The Industrial Revolution ushered Paris into the 19th century with
the advent of railroad transportation.
"It was the influence of the railways, more than any other
single agency, which gave the Victorian city its compact shape,
which influenced the topography and character of its central and
inner districts, the disposition of its dilapidated and waste areas,
and of its suburbs, the direction and character of its growth; and
which probably acted as the most potent new factor upon the urban
land market in the nineteenth century." (Schivelbusch 170)
Railway tracks were built in a radial pattern, centered around
Paris. This "reinforced the importance of the capital"
and encouraged its rapid growth - it was nearly impossible to get
from one spot to the next without passing through Paris. Railway
transportation also made it much easier for residents from rural
areas to move to Paris. The railways brought about an integration
of rural France with up-and-coming Paris.
This diagram is entitled "The changing rail network
of France". The maps are from a)1850 b)1860 c)1870 and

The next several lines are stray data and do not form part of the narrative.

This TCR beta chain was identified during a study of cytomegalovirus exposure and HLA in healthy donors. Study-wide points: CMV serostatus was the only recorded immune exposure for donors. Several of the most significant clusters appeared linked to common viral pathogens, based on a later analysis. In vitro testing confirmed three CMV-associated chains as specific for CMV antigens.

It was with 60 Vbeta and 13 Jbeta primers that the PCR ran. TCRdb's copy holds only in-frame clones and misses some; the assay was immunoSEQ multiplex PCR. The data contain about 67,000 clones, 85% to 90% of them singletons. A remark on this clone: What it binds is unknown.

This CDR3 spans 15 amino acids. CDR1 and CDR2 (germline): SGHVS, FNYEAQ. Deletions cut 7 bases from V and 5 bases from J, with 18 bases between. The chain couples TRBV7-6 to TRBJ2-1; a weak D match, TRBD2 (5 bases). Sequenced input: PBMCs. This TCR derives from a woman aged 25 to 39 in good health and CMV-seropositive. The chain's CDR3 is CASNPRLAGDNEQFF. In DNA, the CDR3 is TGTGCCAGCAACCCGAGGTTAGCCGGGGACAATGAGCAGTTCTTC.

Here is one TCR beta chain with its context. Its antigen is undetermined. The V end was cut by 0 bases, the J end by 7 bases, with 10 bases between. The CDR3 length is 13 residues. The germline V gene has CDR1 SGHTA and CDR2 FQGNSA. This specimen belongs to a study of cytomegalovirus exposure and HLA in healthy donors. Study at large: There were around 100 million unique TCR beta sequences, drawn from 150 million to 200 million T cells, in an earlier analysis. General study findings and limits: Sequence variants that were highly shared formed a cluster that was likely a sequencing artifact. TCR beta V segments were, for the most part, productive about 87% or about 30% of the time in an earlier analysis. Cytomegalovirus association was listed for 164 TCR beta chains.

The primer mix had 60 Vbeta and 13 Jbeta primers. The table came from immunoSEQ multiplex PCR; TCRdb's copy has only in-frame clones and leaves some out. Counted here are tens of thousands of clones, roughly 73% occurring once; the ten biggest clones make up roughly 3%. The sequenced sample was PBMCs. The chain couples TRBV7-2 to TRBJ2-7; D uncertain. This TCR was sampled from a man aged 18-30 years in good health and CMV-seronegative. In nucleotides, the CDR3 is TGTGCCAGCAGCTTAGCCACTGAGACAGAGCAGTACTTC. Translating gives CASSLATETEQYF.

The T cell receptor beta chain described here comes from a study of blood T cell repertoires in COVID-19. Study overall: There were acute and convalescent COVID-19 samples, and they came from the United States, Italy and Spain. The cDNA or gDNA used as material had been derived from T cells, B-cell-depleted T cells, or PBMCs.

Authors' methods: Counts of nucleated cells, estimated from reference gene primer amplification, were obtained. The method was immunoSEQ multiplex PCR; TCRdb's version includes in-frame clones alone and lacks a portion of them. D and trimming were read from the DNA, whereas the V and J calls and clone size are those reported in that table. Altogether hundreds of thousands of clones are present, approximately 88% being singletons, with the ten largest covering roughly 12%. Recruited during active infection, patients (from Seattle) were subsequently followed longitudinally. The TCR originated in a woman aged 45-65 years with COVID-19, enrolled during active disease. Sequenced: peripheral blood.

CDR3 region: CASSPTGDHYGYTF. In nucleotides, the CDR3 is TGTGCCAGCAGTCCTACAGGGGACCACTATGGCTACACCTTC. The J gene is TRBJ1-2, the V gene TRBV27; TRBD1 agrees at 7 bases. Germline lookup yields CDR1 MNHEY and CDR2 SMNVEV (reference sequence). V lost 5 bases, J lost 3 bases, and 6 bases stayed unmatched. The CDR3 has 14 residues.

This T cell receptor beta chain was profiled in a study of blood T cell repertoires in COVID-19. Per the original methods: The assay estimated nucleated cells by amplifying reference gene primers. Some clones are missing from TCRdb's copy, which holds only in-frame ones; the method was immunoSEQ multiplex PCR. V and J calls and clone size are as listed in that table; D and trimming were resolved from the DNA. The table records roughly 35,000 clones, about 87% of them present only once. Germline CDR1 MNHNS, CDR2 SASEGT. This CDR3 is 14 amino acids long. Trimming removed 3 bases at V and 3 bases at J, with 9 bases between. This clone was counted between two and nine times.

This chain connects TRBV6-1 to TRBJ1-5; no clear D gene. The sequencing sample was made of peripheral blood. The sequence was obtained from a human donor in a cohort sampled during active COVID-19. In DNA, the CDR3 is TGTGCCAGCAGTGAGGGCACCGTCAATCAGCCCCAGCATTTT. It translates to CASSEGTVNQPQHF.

d)1890 and show the rapid growth of the railway system in
Haussmann's reconstruction of Paris responded to the need for more
efficient ways of dealing with an increased amount of traffic. In
addition to the railway stations, Haussmann's drastic changes transformed
Paris from an ancient medieval city to a 19th century industrial
center. (For more on the streets,
click here.) (For more on Haussmann's
changes, click here.)
Railway technology affected not only the physical geography of
Paris, but also the Parisian's conception of space and time. Calling
the railroad a "providential event... which swings mankind
in a new direction, and changes the color and shape of life,"
Heinrich Heine says, "What changes must now occur, in our way
of looking at things, in our notions! Even the elementary concepts
of time and space have begun to vacillate. Space is killed by the
railways, and we are left with time alone..." (Schivelbusch
44). He remarks on how railways open up and present new opportunities
for use of space, but in this way destroy existing space.